Stops Hurt!

Last Updated on November 22, 2020 by Oddmund Groette

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Risk management is a very important factor when determining a strategy is profitable or not. Stop-loss is a much-used technique by traders. Put short, stop-loss is a limit where one simply liquidates the position at a certain level. Before entering a position, the max loss is determined, and if the trading vehicle reaches that limit, the position is closed. This is to limit the potential loss (because we never know how far the position can go against us).

Over the years I have run several thousand tests. My experience is that using a stop-loss deteriorates system performance quite much. I guess around 90% of my testing gets worse results when using stop-loss. Why? Usually, a stop gets triggered when the trading vehicle falls (if you’re long). Trading stocks or indices is not a good time to sell. Personally, I like to buy when prices fall, not sell. If you buy DAX at 6500 after a fall, and it falls further to 6400, it gets even more oversold and ripe for a bounce. Of course, it might fall to 5500 for all we know, but for the long term, it’s not smart to sell into situations like that. In the long term, it pays off to wait for a bounce. Even in sharp market declines, there are very powerful rallies, probably even bigger than in bull markets. It will pay off to wait for a bounce, especially if you’re trading market indices. When looking to trade overbought/oversold, stops generally don’t work.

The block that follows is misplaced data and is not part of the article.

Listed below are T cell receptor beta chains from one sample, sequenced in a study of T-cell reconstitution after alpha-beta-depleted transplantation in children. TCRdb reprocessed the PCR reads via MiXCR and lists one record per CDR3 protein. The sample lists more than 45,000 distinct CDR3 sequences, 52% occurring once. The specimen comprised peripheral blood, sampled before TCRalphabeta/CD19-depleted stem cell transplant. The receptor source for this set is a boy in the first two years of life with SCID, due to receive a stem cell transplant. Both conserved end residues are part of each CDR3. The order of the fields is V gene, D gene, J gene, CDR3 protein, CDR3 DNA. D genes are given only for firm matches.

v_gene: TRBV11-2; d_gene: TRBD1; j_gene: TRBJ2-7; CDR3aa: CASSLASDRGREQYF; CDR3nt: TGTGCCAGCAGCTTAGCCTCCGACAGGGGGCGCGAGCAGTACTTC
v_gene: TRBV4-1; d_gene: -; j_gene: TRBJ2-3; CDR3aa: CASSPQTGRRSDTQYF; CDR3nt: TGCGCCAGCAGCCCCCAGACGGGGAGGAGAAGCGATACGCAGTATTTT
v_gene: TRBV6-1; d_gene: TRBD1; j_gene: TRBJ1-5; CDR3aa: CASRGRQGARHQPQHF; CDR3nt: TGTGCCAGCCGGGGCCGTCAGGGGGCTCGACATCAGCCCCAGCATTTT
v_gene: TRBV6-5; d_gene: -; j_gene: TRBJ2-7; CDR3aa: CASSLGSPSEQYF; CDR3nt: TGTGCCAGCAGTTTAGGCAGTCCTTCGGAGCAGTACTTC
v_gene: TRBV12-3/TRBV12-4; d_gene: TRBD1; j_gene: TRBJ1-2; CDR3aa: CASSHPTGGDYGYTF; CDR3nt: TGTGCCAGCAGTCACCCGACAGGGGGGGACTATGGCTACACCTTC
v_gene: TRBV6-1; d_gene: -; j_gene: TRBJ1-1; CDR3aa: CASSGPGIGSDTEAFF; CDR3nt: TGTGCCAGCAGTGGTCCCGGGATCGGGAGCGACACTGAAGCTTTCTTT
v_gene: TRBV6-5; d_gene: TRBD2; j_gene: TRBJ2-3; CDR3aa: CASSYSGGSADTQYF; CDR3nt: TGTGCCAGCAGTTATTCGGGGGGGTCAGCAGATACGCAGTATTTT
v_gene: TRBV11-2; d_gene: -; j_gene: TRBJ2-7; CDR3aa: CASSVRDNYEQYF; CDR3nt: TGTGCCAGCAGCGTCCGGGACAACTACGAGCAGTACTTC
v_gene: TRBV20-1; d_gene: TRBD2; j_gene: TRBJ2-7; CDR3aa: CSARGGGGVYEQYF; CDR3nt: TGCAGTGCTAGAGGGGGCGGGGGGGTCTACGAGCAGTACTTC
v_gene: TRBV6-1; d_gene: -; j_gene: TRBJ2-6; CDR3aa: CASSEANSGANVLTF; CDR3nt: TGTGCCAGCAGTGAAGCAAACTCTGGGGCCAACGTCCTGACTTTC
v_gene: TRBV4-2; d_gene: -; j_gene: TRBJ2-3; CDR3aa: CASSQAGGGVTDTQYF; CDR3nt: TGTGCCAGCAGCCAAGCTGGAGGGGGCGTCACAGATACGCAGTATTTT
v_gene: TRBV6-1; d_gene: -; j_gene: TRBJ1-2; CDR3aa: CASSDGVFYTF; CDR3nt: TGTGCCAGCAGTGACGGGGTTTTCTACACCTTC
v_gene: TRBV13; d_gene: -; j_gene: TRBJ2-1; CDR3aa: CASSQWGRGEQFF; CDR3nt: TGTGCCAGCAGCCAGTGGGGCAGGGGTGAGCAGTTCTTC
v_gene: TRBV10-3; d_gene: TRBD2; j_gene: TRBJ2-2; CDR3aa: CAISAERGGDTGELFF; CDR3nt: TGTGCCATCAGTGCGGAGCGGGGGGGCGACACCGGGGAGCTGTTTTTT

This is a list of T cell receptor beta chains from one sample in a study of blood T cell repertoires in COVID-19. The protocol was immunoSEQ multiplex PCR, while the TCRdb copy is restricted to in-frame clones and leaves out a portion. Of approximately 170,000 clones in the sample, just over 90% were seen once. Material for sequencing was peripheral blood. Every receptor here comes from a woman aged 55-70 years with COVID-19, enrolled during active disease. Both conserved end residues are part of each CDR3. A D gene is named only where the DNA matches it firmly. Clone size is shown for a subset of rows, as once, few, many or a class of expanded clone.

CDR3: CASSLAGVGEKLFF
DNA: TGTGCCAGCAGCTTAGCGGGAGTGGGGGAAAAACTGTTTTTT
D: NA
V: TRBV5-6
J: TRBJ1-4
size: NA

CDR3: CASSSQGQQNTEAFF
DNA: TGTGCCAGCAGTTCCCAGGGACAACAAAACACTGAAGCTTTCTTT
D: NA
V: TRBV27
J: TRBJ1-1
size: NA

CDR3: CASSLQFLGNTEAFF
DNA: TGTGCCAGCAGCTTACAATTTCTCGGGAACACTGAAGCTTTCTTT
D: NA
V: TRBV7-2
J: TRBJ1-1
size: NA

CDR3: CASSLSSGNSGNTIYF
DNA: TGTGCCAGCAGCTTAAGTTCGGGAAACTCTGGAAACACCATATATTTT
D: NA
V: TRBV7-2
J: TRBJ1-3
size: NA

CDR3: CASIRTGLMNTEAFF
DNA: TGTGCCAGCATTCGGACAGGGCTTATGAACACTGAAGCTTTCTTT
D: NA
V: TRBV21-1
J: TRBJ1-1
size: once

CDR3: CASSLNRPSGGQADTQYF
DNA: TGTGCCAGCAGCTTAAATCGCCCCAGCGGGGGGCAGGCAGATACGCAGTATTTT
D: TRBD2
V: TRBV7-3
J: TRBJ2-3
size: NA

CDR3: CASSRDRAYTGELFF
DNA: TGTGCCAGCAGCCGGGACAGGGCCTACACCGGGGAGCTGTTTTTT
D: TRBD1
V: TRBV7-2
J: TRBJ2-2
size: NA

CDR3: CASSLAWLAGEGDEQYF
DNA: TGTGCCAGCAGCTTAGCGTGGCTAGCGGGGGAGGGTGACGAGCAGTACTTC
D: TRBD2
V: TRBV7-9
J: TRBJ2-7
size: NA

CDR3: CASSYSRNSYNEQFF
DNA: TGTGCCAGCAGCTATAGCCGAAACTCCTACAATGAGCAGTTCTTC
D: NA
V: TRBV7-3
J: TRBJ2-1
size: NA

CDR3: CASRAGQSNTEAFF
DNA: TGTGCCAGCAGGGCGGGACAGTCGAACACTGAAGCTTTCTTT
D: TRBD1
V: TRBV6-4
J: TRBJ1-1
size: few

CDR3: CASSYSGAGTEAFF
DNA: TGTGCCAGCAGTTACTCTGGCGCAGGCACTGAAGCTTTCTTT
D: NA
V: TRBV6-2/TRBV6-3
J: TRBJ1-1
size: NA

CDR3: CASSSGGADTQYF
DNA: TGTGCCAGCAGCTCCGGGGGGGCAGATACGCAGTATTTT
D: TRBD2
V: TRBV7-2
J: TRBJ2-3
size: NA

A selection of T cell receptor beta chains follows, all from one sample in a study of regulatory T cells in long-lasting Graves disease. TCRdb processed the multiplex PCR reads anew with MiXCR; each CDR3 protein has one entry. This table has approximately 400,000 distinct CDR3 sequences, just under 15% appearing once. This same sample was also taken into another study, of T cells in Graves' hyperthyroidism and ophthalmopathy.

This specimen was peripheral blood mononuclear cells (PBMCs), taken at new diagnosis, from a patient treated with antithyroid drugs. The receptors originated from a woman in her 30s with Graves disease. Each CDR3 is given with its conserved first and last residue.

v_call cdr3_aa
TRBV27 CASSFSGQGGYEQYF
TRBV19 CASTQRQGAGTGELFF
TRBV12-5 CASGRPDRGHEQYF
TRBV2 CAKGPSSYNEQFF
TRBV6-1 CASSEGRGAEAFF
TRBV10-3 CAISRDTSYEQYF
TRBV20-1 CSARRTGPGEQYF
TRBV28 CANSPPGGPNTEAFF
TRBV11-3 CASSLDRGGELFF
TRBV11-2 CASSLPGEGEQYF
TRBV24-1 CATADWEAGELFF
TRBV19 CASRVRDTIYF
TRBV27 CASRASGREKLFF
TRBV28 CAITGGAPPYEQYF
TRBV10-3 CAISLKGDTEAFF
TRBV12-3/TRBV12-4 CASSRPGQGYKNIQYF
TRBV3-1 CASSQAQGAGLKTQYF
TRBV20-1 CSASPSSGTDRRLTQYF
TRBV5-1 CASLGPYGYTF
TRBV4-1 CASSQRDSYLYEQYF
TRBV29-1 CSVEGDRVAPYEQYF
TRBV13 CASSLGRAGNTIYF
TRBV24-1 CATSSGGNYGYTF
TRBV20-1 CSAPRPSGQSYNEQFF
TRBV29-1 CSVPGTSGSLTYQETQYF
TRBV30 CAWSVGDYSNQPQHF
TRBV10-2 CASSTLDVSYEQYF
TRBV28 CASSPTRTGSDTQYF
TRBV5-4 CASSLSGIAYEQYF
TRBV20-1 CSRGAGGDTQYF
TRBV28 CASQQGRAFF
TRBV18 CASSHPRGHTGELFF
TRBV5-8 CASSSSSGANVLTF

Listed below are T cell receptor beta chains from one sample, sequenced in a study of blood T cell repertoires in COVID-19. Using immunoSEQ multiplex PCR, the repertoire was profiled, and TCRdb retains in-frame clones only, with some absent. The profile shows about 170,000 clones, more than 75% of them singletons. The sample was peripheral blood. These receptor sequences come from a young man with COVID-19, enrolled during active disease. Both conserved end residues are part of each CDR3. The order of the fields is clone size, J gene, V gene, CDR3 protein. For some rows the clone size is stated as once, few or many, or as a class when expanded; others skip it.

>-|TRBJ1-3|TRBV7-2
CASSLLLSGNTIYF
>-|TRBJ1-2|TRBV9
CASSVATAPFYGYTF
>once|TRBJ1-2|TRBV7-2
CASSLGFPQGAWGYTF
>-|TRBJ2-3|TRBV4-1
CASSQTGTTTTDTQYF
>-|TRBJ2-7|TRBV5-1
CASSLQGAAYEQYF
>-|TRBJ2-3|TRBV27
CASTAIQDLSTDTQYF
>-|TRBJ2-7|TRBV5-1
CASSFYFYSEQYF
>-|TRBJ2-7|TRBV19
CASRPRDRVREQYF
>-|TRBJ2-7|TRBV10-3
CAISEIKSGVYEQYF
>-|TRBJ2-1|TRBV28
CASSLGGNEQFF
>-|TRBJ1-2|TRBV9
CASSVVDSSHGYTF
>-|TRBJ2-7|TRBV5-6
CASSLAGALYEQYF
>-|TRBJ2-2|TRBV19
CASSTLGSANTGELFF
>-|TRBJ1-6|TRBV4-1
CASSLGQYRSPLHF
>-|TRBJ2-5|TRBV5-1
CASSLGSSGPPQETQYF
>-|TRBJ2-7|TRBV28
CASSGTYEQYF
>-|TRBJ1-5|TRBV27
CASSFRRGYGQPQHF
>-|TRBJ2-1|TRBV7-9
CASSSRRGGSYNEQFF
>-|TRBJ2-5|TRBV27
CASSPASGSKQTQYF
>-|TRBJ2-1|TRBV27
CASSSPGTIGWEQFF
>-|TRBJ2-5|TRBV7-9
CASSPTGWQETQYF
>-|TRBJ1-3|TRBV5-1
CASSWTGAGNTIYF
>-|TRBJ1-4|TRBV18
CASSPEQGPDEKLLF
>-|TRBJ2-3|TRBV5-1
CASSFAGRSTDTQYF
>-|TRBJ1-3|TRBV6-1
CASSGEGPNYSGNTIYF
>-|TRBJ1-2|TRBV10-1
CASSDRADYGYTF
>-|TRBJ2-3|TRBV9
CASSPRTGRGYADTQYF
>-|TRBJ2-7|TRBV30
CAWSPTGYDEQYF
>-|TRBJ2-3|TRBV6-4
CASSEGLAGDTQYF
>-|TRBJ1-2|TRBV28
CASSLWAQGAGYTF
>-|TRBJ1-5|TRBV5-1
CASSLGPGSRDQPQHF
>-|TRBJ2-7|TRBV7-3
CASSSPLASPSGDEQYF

Bear in mind that I trade mostly mean reversion strategies and short term strategies. If trading “trend” strategies the results might be different.

In Larry Connors book, Short-term Trading Strategies That Work, he dedicates a chapter to stops. The chapter discusses how Larry’s research team ran hundreds of tests to try and find optimal stop levels. In doing so they came to the conclusion that for the trades they were looking at, the optimal stop was consistently none at all. In every case, they found that instituting stops hurt system performance.

Curtis Faith came to the same conclusion, and he’s a trend follower. In Way of The Turtle he writes the following on page 145:

“Note that the zero case, which means no stop at all, has the best MAR ratio numbers. In fact, the test with no stops is better for all the metrics: CAGR%, MAR ratio, Sharpe ratio, drawdown, and length of drawdown – every single metric. The same things holds true for a test of the Triple Moving Average system: Every single measure was worse with any stops. The same test of stops applied to the Donchian Trend with time-based exit system yields similar results except that for very large stops of 10 ATR or more, the results are about the same as those for a test with no stops. This certainly goes against the common belief that one must always have a stop.”

If you know what you’re doing, you can ignore stop-loss. However, if you have little experience I think it’s smart to have a stop in place. The reason is most people will just hope for the position to turn around and be profitable if it goes against you. That way you risk a very big loss that can ruin your account. So if you’re inexperienced I think it’s wise to use stops to avoid havoc.

In a later article, I will write about alternatives to stop-loss.